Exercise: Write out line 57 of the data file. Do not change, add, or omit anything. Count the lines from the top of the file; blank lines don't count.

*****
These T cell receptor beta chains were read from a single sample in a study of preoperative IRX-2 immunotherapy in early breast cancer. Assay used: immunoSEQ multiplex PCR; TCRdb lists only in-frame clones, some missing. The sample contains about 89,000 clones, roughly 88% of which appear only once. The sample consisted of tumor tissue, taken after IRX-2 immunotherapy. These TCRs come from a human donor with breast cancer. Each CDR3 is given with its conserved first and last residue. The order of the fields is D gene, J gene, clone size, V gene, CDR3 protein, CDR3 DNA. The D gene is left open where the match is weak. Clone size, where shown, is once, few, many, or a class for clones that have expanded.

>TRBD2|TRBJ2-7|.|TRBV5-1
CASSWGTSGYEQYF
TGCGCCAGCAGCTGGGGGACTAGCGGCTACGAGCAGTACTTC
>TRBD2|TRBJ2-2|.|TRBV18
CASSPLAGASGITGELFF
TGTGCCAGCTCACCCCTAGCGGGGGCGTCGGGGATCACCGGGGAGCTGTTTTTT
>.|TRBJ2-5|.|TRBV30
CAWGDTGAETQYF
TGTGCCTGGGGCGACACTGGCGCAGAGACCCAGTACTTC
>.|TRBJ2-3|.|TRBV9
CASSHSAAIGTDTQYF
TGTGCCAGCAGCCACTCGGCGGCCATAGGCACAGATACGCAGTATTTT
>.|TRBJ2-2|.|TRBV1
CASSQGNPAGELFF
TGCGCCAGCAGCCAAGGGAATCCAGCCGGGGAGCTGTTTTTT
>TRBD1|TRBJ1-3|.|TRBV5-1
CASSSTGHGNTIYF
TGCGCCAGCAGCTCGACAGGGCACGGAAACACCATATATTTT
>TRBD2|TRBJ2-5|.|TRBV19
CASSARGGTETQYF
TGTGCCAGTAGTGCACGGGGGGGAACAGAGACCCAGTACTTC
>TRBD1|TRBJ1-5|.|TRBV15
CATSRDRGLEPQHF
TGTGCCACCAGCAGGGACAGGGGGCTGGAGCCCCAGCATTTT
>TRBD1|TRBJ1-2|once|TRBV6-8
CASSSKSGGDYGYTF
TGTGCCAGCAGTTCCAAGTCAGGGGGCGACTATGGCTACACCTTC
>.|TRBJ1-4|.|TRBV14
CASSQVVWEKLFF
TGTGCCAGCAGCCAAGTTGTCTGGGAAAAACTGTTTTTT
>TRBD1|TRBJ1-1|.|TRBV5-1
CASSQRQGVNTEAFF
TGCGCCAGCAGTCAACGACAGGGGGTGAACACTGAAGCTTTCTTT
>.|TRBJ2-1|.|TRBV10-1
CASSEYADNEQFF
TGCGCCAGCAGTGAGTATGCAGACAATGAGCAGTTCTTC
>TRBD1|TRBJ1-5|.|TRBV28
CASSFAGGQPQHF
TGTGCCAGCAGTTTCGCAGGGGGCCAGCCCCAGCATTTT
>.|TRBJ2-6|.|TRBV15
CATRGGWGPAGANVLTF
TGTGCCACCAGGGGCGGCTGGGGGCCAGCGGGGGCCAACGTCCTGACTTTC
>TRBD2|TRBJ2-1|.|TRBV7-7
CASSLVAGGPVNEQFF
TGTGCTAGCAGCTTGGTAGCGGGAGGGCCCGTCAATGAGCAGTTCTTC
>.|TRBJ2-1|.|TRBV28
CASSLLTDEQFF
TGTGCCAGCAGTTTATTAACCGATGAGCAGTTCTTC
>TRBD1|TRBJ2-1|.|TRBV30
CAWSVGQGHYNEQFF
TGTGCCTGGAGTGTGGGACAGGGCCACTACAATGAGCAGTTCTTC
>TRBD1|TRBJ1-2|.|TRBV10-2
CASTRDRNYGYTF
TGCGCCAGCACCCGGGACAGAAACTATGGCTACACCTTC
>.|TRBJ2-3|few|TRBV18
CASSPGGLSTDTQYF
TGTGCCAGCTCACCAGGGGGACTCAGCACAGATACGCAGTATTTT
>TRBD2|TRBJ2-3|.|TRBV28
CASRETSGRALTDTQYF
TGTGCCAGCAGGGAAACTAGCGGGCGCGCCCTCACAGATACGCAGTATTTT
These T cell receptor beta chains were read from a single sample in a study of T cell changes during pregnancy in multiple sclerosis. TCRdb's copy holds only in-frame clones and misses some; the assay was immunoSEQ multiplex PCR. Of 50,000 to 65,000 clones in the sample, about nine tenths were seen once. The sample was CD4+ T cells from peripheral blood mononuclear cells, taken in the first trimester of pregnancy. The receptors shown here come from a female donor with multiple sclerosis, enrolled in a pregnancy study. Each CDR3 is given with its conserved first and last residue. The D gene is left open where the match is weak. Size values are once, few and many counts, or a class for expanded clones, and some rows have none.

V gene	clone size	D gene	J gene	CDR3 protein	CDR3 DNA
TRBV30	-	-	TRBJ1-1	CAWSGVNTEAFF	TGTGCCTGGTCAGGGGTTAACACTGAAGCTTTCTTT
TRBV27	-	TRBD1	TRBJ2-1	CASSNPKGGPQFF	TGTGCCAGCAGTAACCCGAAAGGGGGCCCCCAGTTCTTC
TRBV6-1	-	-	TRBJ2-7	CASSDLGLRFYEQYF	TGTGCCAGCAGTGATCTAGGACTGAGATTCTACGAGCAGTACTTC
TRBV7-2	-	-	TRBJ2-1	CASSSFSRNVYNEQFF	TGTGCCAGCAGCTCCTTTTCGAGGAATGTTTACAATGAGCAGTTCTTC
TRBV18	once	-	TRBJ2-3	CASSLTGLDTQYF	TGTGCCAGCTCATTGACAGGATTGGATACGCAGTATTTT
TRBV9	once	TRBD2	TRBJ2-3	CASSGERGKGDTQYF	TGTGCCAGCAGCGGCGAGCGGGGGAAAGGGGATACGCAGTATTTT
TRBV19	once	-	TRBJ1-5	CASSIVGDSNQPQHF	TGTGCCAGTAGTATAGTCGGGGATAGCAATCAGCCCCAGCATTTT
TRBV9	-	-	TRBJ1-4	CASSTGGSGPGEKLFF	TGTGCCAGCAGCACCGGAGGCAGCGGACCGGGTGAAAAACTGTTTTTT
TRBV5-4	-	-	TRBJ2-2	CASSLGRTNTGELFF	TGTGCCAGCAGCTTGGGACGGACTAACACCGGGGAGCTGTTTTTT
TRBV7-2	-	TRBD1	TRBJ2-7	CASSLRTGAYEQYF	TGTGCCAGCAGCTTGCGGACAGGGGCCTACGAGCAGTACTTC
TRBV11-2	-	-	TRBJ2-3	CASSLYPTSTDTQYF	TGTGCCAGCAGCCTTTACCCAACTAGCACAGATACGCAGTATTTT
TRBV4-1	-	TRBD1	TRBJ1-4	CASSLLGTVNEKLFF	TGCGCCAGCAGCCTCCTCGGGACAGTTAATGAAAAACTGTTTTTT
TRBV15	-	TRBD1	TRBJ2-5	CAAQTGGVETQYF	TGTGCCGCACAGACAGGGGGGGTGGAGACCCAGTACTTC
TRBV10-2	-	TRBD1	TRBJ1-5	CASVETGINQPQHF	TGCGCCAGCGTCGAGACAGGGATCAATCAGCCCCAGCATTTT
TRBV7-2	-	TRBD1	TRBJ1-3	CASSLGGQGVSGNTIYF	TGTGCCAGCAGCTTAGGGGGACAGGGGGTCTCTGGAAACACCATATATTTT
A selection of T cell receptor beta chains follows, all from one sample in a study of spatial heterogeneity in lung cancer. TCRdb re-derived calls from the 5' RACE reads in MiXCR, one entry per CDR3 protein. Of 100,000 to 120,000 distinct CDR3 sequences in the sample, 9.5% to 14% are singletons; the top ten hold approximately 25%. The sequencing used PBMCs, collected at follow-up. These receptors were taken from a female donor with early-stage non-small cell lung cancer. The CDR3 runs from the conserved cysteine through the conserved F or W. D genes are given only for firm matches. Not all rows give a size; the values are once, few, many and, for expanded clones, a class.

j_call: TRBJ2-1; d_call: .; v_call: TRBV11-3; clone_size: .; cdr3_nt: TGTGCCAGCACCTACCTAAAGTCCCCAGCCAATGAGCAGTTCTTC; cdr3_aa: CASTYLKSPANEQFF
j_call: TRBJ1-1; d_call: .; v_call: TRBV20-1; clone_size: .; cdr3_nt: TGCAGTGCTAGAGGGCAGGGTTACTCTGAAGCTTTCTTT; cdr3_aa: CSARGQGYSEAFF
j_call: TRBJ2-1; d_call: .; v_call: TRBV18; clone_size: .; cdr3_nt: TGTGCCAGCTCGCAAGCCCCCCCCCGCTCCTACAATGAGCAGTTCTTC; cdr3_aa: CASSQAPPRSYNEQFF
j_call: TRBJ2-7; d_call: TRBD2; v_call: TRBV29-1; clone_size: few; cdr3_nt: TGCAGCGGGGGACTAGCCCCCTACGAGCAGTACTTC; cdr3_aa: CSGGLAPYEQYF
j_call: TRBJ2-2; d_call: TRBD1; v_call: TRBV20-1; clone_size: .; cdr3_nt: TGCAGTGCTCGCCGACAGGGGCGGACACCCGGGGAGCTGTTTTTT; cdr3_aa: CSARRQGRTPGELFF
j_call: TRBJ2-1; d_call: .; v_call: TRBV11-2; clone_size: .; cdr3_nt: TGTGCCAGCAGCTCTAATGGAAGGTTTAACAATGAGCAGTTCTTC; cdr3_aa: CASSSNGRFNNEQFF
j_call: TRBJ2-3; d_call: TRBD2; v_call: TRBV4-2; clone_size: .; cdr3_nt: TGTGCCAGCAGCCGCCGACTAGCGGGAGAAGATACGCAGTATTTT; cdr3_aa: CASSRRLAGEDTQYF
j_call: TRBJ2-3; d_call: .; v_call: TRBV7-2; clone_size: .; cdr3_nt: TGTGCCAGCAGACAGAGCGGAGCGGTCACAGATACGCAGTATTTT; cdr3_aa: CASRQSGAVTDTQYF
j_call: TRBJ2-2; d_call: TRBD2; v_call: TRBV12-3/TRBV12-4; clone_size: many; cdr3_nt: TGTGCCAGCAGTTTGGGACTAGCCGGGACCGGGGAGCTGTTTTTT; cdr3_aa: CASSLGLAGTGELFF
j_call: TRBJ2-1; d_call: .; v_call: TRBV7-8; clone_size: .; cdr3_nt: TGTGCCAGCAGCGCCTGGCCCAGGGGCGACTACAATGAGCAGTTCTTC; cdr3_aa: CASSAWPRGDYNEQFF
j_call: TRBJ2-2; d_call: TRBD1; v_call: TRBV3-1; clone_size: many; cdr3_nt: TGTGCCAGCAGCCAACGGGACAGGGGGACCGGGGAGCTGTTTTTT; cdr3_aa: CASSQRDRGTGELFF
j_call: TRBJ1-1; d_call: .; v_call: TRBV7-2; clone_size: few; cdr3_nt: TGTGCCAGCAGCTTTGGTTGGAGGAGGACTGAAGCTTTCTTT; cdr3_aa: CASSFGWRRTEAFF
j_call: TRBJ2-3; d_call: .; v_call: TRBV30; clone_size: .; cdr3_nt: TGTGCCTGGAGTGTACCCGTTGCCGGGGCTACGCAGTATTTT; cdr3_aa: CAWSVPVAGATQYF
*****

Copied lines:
CASSPGGLSTDTQYF